What Did Men Do About Hair Loss Before Hair Transplant? For centuries, men have searched for a solution to their hair loss problems. Wigs, toupees and, more recently, the dreaded hair have adorned men’s heads with unfortunate results. Modern technology has made huge inroads in hair loss over the past decade, from current solutions (like Rogaine or Propecia) that stop hair loss to a more permanent hair transplant solution. But for those who are fed up with everyday medications and don’t want to wear a hair system, a hair transplant may be the answer they were hoping for.

As soon as a hair transplant is mentioned, most people immediately think of an operation of artificial appearance in the past, during which ankles were inserted into the scalp, which makes it beautiful, dotted and terrible. . This was a terrible solution, especially since the groups of 15 to 25 hairdressers implanted in the scalp did not mimic what happens naturally on the scalp. Of course, the hair in groups of 2-4 strands no longer grows. And there is a direction in which these strands of hair grow that determines how the hair falls out when it grows back. A new hair transplant technique takes this into account. When surgeons developed new methods using micro tools, they were finally able to harvest hair follicles in groups small enough to make the so-called follicular hair transplant look natural.

According to the International Society for Hair Restoration Surgery (ISHRS), understanding what caused our hair to fail has turned the page on follicular hair transplantation. Doctors found that the hair on the back of the head was immune to the same weakening and shedding process as the hair on the top of the head.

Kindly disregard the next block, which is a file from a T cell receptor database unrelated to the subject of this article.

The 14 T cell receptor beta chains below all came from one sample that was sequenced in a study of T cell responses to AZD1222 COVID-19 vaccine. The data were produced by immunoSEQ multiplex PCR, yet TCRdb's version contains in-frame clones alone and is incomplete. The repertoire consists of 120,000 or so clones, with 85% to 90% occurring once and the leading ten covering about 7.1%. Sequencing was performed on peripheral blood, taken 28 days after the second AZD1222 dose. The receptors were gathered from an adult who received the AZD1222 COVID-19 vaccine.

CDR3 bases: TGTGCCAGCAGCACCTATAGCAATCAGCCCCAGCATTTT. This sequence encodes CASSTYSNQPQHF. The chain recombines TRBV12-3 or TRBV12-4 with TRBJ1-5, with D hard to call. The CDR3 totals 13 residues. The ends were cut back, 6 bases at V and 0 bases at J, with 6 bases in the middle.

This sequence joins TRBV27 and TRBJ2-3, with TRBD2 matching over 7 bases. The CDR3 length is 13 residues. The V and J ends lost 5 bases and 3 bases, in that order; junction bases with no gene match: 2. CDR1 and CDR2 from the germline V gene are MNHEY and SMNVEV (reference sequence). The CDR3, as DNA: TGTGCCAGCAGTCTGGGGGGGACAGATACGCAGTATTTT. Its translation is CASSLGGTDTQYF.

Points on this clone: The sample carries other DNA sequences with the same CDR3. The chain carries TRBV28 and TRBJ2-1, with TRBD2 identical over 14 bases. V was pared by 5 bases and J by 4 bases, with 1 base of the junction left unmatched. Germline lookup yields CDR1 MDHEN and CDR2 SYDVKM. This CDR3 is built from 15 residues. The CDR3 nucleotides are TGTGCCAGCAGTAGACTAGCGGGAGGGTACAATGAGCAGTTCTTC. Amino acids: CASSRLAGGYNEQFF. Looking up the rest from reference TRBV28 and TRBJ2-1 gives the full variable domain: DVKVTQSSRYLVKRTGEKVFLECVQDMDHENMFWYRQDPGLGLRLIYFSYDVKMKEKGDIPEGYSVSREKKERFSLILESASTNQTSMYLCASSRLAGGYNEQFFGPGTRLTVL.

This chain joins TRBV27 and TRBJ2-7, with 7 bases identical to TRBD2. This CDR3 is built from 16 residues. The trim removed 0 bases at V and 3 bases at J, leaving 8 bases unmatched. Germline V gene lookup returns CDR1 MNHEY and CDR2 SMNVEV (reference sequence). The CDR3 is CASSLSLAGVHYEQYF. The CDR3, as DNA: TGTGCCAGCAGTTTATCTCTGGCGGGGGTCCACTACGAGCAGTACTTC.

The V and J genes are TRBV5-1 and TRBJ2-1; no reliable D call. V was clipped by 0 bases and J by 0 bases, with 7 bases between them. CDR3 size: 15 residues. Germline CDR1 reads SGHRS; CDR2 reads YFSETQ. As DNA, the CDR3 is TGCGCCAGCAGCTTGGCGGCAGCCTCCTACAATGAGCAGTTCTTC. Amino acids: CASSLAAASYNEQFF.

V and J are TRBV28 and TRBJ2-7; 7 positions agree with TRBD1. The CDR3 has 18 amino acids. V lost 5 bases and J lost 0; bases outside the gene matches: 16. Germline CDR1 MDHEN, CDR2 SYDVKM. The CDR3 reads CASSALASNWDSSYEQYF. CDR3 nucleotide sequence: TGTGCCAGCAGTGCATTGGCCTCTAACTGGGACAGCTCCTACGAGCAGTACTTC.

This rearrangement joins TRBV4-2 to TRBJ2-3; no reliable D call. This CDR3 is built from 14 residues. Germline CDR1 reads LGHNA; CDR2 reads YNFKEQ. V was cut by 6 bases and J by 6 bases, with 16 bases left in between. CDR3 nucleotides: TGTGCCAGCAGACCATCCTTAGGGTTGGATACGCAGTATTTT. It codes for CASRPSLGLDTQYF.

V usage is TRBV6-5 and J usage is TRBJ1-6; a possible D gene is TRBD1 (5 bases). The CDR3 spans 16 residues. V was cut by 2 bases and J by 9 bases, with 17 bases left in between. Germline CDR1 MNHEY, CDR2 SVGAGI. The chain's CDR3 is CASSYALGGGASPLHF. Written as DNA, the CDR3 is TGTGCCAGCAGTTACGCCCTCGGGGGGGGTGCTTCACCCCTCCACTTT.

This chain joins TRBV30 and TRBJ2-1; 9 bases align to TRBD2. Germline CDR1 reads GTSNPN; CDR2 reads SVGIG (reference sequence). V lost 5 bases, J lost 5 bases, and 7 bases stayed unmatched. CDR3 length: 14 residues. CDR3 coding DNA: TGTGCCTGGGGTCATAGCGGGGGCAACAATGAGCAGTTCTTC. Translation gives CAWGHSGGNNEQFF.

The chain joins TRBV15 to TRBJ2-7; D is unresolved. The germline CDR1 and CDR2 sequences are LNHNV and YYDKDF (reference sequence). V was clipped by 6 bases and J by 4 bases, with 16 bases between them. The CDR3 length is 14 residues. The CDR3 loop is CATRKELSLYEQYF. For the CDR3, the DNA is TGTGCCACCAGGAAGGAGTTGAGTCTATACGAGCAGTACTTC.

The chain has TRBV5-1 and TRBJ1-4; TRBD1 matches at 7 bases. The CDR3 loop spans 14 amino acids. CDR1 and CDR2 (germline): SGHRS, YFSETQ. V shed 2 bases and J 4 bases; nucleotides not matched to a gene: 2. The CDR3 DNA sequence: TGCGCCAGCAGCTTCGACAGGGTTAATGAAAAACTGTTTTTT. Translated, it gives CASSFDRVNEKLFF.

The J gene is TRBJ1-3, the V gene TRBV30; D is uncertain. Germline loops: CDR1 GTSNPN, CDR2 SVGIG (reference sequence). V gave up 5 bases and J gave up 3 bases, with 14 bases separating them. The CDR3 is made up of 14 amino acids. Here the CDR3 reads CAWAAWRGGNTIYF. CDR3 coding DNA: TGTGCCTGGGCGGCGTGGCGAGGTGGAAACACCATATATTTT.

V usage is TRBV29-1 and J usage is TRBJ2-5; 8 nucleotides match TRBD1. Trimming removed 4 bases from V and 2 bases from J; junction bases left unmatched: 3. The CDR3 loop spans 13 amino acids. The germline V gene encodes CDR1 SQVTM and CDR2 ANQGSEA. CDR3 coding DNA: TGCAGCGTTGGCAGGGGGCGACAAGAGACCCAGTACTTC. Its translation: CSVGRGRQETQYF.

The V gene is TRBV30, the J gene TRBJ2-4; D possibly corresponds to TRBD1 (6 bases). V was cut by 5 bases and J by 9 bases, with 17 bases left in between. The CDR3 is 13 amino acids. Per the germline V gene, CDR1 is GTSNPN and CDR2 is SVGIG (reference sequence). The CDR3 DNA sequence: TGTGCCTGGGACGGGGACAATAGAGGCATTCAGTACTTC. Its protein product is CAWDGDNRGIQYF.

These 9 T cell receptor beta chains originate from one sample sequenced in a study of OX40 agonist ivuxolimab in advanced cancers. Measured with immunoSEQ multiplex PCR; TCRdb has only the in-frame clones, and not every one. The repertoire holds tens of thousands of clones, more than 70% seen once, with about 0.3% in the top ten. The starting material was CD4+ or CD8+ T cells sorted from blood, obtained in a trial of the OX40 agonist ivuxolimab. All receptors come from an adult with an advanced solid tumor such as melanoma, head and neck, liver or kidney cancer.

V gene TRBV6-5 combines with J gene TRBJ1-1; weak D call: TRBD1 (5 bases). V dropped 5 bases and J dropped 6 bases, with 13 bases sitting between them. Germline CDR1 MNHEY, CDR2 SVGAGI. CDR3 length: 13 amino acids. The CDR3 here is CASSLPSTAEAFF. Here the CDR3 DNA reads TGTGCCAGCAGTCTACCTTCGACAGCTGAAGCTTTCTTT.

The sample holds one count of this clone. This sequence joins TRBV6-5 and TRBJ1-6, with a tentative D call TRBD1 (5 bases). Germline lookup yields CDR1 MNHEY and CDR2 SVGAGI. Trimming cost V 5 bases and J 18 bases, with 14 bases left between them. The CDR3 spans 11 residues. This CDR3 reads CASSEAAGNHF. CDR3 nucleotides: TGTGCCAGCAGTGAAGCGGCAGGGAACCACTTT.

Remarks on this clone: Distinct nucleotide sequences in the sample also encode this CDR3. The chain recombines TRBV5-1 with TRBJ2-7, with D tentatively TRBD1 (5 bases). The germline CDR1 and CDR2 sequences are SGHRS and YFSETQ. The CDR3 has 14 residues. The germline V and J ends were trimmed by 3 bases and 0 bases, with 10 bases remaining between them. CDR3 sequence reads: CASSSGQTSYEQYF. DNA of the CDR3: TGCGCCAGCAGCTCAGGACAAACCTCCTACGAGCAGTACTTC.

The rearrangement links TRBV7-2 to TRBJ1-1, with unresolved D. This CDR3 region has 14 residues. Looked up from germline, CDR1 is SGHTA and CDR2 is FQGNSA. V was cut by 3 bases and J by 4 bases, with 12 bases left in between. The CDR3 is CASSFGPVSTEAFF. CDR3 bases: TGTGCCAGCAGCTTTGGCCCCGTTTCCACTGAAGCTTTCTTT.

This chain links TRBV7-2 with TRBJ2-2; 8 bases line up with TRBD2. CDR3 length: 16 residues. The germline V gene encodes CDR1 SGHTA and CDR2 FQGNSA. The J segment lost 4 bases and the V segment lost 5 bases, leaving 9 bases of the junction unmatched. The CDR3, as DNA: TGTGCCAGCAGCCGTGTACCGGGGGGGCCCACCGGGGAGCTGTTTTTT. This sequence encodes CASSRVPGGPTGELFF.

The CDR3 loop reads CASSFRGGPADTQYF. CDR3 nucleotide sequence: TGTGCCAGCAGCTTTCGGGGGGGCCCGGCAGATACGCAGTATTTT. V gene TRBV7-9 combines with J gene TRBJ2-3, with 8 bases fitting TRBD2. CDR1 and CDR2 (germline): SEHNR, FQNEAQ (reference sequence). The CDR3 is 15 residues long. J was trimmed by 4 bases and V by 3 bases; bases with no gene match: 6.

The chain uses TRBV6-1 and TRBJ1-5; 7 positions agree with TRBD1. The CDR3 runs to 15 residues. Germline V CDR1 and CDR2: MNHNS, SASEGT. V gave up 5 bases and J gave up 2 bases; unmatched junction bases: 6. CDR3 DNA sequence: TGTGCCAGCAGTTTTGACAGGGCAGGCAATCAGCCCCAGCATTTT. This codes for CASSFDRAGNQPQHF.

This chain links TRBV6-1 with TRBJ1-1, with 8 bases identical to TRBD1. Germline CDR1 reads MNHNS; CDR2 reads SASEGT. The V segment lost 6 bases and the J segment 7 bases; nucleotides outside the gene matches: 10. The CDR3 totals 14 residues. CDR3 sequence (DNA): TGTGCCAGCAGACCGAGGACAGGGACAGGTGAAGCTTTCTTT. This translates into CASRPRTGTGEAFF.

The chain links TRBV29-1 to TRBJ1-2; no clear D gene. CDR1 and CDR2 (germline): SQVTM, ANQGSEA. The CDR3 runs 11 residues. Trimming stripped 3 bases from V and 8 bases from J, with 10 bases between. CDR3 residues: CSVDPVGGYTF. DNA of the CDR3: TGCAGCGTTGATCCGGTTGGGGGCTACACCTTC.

How does follicular hair transplant work? Robert Collins can tell you that. The 40-year-old followed the process. “I was skeptical at first and worried that it might sound wrong or unnatural,” Robert said. “But I wanted to see my surgeon’s photos of hair transplants and I felt more secure. Also, a friend of mine who had lost hair had done the procedure the previous year and I wanted my hair to look as good as hers. “”

Robert made an appointment with a surgeon specializing in follicular hair transplants and did the preliminary exams to check his scalp to make sure he had enough hair in his donor’s hair region to donate . On the day of the operation, the hair transplant surgeon cut an elliptical piece of scalp from the back of Robert’s head with light sedation and local anesthesia – the place where the hair follicles don’t fall out. usually not permanently. While he closed the wound (which would be completely covered by his hair), the technicians were busy separating small areas of skin and hair. With 1-4 vellus hairs in each neatly cut group, along with some sebaceous glands, a collagen tape, and a little muscle, each section had all the requirements for scalp regrowth. Then the surgeon carefully replaced these follicular sections, paying special attention to the direction in which the hair was growing. When he was finished, the surgeon put a bandage on his scalp which allowed for breathability.

In the ten days it took for his scalp to heal, all of the outer hair that the hair transplant surgeon had placed in Robert’s scalp fell out due to the stress of the surgery. This was completely normal and had no effect on the roots of the follicles that settled there. Robert was able to resume his normal life and looked exactly the same as before. But after three months, the hair started to grow back where the surgeon placed it during the hair transplant. After a year he had full hair again. It all happened so gradually that no one really noticed the change except that Robert now had hair. And that hair wouldn’t fall out like his old hair.

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